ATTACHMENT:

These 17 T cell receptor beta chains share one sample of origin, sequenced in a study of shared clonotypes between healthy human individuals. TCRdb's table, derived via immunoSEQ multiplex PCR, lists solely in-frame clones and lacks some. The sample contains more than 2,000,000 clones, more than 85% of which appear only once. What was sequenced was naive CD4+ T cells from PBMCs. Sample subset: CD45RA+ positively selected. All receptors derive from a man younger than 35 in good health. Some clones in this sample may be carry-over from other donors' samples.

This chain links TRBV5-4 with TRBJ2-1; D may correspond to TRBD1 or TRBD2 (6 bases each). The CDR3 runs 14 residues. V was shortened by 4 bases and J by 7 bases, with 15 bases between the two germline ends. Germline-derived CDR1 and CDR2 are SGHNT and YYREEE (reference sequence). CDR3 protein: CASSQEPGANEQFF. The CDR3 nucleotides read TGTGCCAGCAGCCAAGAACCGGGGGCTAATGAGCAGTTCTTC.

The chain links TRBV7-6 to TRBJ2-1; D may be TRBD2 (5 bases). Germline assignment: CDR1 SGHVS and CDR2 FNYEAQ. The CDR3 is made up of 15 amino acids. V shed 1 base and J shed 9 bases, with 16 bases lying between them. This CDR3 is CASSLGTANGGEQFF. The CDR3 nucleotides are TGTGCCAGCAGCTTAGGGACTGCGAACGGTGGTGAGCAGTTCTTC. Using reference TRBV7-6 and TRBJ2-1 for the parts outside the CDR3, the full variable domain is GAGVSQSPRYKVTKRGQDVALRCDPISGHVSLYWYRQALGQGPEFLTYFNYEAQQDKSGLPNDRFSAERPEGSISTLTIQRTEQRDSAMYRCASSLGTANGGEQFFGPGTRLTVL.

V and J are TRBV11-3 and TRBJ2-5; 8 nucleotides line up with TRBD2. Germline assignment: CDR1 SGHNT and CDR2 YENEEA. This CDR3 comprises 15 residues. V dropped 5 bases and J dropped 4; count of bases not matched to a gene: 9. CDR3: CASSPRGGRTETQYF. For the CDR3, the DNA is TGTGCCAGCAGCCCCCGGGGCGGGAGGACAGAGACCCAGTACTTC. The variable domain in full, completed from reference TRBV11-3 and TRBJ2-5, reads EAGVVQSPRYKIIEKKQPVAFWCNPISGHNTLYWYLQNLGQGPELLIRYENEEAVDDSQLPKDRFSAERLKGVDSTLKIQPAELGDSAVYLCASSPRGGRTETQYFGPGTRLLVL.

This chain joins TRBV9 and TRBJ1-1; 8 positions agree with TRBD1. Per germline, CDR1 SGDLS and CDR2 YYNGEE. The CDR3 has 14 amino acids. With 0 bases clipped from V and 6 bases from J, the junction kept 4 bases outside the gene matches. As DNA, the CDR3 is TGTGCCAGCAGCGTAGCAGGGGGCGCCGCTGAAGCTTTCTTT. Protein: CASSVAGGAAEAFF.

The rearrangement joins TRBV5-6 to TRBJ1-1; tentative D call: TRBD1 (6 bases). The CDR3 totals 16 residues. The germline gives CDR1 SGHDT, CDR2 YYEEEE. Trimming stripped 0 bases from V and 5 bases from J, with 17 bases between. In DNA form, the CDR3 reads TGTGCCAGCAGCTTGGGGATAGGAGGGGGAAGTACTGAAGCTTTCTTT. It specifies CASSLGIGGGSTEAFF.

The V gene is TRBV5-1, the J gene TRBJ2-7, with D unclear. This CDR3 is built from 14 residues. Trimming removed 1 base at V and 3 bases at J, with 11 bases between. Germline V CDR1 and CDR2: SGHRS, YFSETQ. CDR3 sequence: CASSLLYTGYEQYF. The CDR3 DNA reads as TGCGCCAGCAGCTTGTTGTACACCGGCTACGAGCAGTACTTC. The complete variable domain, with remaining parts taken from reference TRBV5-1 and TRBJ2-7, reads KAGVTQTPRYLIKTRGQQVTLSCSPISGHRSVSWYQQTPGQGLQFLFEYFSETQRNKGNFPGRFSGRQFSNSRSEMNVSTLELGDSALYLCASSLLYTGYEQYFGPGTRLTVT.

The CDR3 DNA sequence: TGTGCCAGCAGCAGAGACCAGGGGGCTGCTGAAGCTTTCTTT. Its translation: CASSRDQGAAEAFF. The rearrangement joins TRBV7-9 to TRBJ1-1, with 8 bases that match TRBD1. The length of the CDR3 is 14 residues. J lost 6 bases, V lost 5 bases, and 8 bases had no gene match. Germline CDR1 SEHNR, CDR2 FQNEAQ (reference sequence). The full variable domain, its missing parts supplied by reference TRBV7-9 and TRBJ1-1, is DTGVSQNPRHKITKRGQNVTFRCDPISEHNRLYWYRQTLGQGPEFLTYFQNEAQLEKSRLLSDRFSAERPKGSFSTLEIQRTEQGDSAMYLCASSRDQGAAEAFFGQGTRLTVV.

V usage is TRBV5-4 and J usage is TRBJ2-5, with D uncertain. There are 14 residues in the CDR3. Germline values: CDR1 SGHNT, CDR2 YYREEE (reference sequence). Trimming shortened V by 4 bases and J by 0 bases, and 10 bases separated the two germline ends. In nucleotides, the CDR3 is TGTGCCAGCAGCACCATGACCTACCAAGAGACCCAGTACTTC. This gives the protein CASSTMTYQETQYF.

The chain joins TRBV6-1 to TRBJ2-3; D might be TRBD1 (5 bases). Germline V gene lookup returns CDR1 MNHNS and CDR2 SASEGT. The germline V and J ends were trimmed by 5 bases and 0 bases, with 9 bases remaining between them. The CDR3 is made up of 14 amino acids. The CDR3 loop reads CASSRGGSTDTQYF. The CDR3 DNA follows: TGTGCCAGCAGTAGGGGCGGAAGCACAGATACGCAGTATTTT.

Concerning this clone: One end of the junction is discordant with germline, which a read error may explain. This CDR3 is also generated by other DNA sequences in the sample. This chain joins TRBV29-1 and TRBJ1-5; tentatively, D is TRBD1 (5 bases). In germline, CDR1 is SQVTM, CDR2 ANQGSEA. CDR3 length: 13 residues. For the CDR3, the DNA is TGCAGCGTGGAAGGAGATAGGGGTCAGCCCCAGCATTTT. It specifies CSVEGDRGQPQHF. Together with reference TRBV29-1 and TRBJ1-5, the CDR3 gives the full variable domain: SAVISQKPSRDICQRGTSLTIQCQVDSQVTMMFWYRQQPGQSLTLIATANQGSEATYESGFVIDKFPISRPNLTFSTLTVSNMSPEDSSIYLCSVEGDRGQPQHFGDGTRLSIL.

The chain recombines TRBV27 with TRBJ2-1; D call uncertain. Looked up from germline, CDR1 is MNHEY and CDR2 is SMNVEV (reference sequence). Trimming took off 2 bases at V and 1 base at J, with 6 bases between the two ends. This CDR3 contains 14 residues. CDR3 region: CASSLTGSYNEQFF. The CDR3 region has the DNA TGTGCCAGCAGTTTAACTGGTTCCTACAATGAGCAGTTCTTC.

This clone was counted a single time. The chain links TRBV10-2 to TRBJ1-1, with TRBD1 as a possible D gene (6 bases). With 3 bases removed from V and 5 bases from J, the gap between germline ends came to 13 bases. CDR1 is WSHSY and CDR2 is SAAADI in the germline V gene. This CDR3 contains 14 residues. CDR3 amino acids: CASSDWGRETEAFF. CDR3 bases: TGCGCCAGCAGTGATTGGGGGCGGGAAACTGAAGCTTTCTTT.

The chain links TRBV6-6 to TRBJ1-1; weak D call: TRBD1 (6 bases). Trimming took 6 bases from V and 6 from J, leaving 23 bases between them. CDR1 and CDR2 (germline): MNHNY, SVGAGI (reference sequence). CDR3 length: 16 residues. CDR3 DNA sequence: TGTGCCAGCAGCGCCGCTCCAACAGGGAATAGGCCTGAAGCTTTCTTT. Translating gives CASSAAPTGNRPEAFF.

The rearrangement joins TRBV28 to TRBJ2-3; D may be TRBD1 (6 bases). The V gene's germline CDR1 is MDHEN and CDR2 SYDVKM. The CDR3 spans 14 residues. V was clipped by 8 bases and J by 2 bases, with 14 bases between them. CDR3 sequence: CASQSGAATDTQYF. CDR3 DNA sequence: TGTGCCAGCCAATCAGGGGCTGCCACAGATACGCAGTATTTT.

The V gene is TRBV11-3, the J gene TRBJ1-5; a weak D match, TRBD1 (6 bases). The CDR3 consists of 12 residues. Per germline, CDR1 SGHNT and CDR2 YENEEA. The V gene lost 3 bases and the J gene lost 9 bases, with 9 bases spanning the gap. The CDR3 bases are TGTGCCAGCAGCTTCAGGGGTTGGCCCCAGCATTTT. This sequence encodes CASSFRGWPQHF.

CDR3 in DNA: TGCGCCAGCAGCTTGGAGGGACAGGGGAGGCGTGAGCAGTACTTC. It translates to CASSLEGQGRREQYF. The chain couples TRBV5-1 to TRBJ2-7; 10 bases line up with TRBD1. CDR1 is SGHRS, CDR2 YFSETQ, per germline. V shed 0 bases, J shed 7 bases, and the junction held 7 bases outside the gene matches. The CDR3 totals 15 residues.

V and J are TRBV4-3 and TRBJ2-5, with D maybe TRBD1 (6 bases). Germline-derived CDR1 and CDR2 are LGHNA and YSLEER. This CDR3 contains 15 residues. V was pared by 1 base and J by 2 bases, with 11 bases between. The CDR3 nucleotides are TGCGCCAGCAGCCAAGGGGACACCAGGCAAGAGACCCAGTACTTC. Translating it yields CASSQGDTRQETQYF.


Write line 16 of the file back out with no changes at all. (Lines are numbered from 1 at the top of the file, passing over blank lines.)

The V gene is TRBV11-3, the J gene TRBJ1-5; a weak D match, TRBD1 (6 bases). The CDR3 consists of 12 residues. Per germline, CDR1 SGHNT and CDR2 YENEEA. The V gene lost 3 bases and the J gene lost 9 bases, with 9 bases spanning the gap. The CDR3 bases are TGTGCCAGCAGCTTCAGGGGTTGGCCCCAGCATTTT. This sequence encodes CASSFRGWPQHF.